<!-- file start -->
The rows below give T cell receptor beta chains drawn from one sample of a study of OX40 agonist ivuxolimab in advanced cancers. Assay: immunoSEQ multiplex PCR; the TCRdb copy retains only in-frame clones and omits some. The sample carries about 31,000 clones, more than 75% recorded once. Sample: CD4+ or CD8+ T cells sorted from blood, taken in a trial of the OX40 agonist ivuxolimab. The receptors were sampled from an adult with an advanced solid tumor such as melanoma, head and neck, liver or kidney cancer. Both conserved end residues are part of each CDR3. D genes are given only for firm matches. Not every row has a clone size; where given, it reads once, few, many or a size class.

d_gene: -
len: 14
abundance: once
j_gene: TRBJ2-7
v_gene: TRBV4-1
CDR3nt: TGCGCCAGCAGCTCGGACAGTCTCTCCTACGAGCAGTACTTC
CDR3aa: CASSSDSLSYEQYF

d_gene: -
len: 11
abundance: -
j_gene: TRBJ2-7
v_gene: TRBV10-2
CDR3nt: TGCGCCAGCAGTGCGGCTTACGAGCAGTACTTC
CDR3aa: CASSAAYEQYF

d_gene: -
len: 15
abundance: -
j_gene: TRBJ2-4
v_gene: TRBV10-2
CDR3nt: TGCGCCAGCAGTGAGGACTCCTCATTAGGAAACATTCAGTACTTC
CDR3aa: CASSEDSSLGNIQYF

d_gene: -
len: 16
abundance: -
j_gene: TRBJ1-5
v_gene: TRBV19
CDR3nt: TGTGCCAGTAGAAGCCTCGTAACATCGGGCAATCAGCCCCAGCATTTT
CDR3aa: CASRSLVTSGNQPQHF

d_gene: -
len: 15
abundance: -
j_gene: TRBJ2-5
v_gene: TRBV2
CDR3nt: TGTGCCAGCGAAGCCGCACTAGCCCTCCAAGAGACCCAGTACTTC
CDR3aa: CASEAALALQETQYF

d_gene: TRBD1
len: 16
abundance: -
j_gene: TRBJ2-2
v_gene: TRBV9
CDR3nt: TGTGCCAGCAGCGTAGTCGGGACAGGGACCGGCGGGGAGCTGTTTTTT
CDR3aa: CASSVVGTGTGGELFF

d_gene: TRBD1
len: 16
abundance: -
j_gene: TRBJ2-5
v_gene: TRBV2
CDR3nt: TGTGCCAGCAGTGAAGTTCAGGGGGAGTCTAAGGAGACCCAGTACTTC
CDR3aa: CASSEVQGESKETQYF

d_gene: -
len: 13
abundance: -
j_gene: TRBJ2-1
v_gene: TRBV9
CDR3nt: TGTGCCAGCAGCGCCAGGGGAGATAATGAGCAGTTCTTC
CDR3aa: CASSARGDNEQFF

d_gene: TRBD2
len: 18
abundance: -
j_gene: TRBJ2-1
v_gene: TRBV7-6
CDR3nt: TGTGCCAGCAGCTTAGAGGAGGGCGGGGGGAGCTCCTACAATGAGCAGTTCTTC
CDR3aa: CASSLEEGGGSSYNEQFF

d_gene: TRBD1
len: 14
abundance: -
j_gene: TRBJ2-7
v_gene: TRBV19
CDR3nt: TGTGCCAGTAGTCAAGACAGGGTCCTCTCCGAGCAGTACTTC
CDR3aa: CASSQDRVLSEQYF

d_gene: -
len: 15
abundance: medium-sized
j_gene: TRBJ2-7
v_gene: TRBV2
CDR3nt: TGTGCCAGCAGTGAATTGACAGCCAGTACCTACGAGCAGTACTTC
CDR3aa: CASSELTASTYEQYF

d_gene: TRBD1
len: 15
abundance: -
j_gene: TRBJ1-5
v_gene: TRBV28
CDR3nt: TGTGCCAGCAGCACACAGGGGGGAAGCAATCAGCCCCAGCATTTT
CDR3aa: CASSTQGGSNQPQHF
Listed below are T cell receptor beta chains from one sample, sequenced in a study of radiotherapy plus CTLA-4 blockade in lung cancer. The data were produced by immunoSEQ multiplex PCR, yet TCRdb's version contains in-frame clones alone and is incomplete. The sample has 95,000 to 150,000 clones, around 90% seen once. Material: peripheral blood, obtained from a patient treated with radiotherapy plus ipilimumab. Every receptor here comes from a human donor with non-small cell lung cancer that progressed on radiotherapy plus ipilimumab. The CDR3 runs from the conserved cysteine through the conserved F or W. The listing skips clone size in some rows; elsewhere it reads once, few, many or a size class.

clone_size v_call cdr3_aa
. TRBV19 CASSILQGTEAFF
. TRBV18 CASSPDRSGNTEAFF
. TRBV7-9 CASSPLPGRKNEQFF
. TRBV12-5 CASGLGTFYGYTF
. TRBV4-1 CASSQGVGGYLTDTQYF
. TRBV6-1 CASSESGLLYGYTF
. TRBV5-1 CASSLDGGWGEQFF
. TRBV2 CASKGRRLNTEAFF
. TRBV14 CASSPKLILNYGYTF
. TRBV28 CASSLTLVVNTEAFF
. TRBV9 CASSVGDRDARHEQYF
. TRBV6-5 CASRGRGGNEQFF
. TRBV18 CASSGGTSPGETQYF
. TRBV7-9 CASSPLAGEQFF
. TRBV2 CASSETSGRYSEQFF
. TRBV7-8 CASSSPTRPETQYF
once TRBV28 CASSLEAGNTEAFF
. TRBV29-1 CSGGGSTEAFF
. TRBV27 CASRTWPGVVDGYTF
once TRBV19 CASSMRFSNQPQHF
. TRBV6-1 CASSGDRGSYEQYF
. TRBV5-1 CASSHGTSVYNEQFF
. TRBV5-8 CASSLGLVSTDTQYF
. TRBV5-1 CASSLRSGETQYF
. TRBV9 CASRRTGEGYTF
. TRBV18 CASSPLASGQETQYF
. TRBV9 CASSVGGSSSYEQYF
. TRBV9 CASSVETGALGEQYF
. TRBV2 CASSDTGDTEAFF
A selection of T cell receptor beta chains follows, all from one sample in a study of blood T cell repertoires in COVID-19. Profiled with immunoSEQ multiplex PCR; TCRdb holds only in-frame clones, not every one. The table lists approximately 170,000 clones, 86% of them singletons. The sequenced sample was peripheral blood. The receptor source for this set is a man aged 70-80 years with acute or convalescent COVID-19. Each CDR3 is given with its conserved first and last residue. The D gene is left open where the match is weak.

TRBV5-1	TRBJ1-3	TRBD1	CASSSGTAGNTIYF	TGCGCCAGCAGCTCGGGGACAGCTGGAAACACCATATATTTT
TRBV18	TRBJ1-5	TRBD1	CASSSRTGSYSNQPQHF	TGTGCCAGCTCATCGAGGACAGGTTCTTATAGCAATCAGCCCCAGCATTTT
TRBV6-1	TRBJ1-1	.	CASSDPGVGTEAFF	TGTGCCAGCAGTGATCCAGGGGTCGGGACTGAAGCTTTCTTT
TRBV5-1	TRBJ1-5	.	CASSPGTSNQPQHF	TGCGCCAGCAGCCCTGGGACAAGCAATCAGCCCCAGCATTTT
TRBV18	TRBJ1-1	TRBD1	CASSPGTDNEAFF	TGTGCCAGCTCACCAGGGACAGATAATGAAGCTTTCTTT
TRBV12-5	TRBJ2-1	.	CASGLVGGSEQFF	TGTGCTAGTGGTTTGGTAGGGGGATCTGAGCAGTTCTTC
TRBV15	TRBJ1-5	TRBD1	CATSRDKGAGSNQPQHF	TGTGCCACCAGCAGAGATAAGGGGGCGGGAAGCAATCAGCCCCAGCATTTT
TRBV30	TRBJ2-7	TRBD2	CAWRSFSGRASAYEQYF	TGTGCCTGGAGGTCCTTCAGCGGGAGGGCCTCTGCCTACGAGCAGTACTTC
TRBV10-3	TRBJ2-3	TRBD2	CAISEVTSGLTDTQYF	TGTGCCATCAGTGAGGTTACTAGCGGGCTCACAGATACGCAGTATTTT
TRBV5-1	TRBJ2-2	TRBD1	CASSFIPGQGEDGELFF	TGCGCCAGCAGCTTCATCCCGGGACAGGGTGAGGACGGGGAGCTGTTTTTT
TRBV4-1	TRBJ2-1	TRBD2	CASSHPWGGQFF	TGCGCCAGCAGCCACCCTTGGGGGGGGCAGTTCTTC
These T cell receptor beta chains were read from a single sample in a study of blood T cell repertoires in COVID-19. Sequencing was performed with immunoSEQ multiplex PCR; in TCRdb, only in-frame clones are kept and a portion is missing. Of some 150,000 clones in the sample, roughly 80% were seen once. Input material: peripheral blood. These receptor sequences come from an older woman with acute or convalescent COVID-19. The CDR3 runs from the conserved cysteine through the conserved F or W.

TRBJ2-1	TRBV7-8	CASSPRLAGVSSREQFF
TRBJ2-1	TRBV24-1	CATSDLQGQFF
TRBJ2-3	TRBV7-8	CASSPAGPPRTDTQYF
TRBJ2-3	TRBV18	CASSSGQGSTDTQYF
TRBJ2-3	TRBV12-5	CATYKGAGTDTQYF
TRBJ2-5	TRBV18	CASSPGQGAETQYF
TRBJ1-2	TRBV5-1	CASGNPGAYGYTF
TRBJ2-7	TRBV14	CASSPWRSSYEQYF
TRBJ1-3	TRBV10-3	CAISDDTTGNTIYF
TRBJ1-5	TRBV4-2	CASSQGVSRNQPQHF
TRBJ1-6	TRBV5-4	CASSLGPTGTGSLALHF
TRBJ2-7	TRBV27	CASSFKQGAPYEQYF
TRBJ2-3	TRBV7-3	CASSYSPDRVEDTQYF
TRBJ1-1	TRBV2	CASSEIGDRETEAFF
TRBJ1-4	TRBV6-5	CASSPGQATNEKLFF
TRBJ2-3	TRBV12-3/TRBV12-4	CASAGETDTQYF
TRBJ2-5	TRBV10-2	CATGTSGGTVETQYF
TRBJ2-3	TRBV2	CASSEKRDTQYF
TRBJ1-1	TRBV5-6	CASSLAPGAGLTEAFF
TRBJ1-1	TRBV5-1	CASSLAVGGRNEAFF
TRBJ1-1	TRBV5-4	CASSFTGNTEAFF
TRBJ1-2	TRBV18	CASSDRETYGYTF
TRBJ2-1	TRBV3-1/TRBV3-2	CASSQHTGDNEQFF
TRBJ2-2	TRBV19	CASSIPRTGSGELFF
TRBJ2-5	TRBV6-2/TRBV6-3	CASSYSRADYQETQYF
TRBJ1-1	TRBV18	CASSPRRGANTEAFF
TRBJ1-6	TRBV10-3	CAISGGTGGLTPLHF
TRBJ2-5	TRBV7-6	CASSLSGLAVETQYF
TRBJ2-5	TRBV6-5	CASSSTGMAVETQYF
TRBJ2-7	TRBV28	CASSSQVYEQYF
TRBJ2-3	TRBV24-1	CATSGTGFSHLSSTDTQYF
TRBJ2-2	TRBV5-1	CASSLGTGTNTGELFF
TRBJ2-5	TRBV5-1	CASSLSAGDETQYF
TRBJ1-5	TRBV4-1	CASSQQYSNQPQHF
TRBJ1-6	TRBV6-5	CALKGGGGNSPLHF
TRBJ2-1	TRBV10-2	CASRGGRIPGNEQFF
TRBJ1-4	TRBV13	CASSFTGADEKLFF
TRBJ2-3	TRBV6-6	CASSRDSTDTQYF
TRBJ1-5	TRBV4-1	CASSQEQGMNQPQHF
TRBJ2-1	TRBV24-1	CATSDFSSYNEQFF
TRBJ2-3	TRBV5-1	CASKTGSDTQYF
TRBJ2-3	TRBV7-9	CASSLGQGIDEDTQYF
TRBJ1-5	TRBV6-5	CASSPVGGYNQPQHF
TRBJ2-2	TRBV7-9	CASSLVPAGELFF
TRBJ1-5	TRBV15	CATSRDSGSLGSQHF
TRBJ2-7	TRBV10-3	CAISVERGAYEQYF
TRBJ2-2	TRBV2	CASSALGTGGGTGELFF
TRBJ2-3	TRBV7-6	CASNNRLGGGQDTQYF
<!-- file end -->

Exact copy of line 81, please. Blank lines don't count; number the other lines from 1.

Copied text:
abundance: -